America's Fortress: 50 years of defending the homeland

PETERSON AIR FORCE BASE, Colo. - Cheyenne Mountain Air Force Station tunnel construction in 1962. April 20, 2016 marks a significant milestone in the history of national defense when Cheyenne Mountain celebrates its 50th anniversary. On that day in 1966, one of today’s modern engineering marvels was declared fully operational and began its diligent vigil protecting the nation. (courtesy photo)

PETERSON AIR FORCE BASE, Colo. - Cheyenne Mountain Air Force Station tunnel construction in 1962. April 20, 2016 marks a significant milestone in the history of national defense when Cheyenne Mountain celebrates its 50th anniversary. On that day in 1966, one of today’s modern engineering marvels was declared fully operational and began its diligent vigil protecting the nation. (courtesy photo)

PETERSON AIR FORCE BASE, Colo. - Cheyenne Mountain Air Force Station construction in 1963. April 20, 2016 marks a significant milestone in the history of national defense when Cheyenne Mountain celebrates its 50th anniversary. On that day in 1966, one of today’s modern engineering marvels was declared fully operational and began its diligent vigil protecting the nation. (courtesy photo)

PETERSON AIR FORCE BASE, Colo. - Cheyenne Mountain Air Force Station construction in 1963. April 20, 2016 marks a significant milestone in the history of national defense when Cheyenne Mountain celebrates its 50th anniversary. On that day in 1966, one of today’s modern engineering marvels was declared fully operational and began its diligent vigil protecting the nation. (courtesy photo)

CHEYENNE MOUNTAIN AIR FORCE STATION, Colo. -- April 20 marks a significant milestone in the history of national defense when Cheyenne Mountain celebrates its 50th anniversary. On that day in 1966, one of today's modern engineering marvels was declared fully operational and began its diligent vigil protecting the nation.

But there is more to the history of "The Mountain" than its opening or this coming anniversary. What constitutes the true history of the facility is every day in between. It's each day over those 50 years that define its legacy, establish its current relevance and determine what the future holds.

One definition of history says it "examines and analyzes past events to determine what caused them." Another says it "provides perspective on present problems." In more simple terms neither the keystone, cornerstone nor capstone makes the wall; rather it is each individual brick that composes the structure.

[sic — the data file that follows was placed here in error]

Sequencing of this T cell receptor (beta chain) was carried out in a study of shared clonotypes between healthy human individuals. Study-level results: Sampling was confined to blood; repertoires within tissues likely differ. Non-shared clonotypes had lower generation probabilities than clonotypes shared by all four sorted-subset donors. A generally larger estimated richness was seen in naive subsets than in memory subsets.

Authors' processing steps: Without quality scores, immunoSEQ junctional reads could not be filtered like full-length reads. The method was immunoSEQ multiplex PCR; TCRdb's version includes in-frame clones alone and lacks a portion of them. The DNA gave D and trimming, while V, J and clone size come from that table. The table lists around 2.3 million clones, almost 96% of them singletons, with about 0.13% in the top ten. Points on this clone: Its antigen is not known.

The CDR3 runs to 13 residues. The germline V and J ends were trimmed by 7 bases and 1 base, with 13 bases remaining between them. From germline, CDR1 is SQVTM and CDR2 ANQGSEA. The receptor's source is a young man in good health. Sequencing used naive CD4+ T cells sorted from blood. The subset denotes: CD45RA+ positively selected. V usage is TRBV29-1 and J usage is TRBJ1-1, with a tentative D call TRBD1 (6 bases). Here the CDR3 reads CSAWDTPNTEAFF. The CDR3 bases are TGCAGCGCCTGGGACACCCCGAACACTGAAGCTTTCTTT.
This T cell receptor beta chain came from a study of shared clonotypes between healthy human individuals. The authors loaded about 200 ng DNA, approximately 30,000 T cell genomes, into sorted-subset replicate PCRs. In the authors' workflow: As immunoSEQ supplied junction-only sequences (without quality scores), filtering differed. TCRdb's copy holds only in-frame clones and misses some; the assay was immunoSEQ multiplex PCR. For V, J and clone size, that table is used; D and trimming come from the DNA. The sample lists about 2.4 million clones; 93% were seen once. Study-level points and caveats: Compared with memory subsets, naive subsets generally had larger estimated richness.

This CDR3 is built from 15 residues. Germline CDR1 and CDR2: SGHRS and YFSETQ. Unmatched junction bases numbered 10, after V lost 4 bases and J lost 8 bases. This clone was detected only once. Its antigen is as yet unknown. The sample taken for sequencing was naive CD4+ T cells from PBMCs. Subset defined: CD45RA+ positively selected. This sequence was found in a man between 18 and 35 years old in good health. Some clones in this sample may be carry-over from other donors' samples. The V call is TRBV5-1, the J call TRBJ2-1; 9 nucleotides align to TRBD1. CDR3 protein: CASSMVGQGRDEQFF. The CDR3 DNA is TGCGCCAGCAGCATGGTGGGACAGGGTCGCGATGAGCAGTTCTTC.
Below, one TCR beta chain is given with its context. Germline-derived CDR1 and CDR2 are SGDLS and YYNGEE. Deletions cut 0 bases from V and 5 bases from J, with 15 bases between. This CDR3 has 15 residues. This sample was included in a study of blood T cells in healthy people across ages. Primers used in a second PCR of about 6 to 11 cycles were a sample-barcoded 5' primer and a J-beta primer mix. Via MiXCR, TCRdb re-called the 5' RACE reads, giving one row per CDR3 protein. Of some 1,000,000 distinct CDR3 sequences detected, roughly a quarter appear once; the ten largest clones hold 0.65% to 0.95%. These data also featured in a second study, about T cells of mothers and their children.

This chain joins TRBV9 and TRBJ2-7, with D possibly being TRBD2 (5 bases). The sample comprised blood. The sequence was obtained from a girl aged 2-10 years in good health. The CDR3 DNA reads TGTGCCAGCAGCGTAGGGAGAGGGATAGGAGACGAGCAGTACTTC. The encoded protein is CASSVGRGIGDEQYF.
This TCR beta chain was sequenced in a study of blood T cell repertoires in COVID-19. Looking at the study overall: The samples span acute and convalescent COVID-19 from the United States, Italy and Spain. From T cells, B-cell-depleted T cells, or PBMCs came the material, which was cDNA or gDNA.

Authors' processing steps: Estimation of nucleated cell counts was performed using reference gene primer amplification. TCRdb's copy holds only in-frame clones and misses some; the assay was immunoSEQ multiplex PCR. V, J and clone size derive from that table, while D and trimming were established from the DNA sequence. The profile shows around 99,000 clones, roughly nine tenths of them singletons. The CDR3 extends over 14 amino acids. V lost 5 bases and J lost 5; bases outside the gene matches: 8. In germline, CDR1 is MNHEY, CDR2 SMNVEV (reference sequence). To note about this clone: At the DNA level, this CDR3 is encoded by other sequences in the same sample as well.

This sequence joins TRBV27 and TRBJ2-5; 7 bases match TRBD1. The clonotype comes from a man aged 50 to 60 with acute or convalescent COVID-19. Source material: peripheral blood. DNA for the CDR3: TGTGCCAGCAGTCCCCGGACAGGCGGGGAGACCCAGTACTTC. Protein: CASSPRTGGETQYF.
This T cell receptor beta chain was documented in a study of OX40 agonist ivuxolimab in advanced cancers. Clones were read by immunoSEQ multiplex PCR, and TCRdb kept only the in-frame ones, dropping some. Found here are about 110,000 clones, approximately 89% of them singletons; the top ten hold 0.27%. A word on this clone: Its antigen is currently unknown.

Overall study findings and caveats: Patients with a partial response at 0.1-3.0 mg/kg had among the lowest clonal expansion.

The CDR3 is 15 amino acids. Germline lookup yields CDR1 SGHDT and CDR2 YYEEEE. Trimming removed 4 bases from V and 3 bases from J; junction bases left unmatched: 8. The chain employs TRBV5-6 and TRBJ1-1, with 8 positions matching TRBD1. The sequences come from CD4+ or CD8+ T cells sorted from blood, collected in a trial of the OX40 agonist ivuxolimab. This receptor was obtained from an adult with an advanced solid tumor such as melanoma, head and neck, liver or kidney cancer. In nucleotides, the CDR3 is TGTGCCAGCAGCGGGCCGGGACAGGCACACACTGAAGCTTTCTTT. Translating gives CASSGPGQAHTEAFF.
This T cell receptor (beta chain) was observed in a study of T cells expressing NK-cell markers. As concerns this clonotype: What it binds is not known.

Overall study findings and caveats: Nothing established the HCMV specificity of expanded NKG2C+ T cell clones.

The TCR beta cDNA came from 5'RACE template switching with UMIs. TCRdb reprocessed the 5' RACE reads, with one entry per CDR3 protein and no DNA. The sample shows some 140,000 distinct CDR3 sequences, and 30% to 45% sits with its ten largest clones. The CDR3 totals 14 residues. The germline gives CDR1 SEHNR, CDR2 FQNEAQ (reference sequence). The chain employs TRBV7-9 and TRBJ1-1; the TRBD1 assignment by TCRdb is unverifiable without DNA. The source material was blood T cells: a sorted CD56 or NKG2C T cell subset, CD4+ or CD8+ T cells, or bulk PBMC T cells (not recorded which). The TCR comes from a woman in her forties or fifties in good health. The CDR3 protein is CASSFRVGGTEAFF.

In celebrating "America's Fortress" it is important to remember those bricks are people. History will not recall the people attending the opening ceremony, the cornerstone, nor those present for the 50th anniversary, the keystone event. The real history of Cheyenne Mountain consists of the many thousands of Americans and Canadians who have served inside.

It wasn't just President Kennedy as the commander in chief who made the history happen, it was the civil engineers who blasted and dug the facility out of the granite. Those who really made the 50 year mark possible for this wonder include the diesel technician who kept generators running for 38 years, the communication system engineer who operated the correlation systems for 32 years, as well as the first-term Airman defending the front portal as his first duty assignment.

There is more to history than the individual highlight moments like the start of the Gulf War or the morning of 9/11. It's about what happened along the way, what you did before and after these milestone events. History is about how your life helped to write the story and how it is helping dictate the future. It is the manner in which one served and what was accomplished every day in the 50 year span of Cheyenne Mountain's existence, or that of the 21st Space Wing, Air Force Space Command and NORAD/USNORTHCOM.

With the New Year upon us, let this landmark event - the half century anniversary of Cheyenne Mountain being fully operational - serve as a point of reflection. Whatever role you play in supporting the Air Force, a combatant command, the Department of Defense or your nation, you are creating history. Whether you serve in uniform, as a civilian or contractor, even family members, every day you are deciding how events today will be marked in the future.

One day, possibly 50 years down the road, you will be able to look back and proudly say you worked at Cheyenne Mountain or at Peterson Air Force Base. Approach every day understanding that what you accomplish will be another brick in the historical structure of our service, our community and our lives.

Be a fortress, leave your legacy, and be a part of history each and every day.